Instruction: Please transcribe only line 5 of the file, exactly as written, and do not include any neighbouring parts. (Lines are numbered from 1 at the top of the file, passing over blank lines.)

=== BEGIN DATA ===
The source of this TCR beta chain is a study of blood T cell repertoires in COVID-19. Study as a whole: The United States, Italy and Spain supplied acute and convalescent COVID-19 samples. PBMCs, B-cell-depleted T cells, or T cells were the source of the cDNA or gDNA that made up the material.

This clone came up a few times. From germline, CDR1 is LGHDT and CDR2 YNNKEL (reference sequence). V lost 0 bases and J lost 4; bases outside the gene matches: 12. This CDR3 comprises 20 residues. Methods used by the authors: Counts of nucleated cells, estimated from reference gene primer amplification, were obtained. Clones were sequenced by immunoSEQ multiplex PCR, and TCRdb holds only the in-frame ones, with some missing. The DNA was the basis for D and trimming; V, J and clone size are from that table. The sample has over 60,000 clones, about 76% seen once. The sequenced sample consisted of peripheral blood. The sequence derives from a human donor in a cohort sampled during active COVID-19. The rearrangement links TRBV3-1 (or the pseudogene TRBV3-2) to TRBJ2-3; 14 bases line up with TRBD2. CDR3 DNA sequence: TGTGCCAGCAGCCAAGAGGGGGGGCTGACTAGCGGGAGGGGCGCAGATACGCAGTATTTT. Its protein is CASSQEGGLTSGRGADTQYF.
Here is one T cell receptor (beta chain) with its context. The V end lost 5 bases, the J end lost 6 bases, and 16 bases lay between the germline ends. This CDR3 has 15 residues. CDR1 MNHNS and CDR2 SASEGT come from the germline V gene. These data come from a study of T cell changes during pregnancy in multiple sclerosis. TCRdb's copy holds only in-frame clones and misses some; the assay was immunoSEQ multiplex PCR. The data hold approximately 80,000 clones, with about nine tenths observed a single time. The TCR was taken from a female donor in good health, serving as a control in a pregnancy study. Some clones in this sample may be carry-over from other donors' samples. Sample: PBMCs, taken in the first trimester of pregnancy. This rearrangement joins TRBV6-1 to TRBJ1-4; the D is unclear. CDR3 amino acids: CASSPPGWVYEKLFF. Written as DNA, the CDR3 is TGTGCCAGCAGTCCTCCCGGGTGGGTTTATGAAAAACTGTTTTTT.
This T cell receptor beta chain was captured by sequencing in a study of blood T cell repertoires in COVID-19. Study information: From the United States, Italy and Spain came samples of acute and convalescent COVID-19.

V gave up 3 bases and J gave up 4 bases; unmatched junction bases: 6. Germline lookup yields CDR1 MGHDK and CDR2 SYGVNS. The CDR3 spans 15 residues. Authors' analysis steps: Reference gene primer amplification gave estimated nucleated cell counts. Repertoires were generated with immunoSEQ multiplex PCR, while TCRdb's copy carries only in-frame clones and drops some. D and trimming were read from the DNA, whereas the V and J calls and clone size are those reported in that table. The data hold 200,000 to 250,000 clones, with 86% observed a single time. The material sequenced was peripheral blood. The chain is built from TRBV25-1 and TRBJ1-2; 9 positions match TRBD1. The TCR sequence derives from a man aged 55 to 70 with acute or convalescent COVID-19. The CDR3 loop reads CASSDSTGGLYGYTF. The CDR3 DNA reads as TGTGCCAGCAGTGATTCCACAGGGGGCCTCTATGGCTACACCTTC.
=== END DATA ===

V gave up 3 bases and J gave up 4 bases; unmatched junction bases: 6. Germline lookup yields CDR1 MGHDK and CDR2 SYGVNS. The CDR3 spans 15 residues. Authors' analysis steps: Reference gene primer amplification gave estimated nucleated cell counts. Repertoires were generated with immunoSEQ multiplex PCR, while TCRdb's copy carries only in-frame clones and drops some. D and trimming were read from the DNA, whereas the V and J calls and clone size are those reported in that table. The data hold 200,000 to 250,000 clones, with 86% observed a single time. The material sequenced was peripheral blood. The chain is built from TRBV25-1 and TRBJ1-2; 9 positions match TRBD1. The TCR sequence derives from a man aged 55 to 70 with acute or convalescent COVID-19. The CDR3 loop reads CASSDSTGGLYGYTF. The CDR3 DNA reads as TGTGCCAGCAGTGATTCCACAGGGGGCCTCTATGGCTACACCTTC.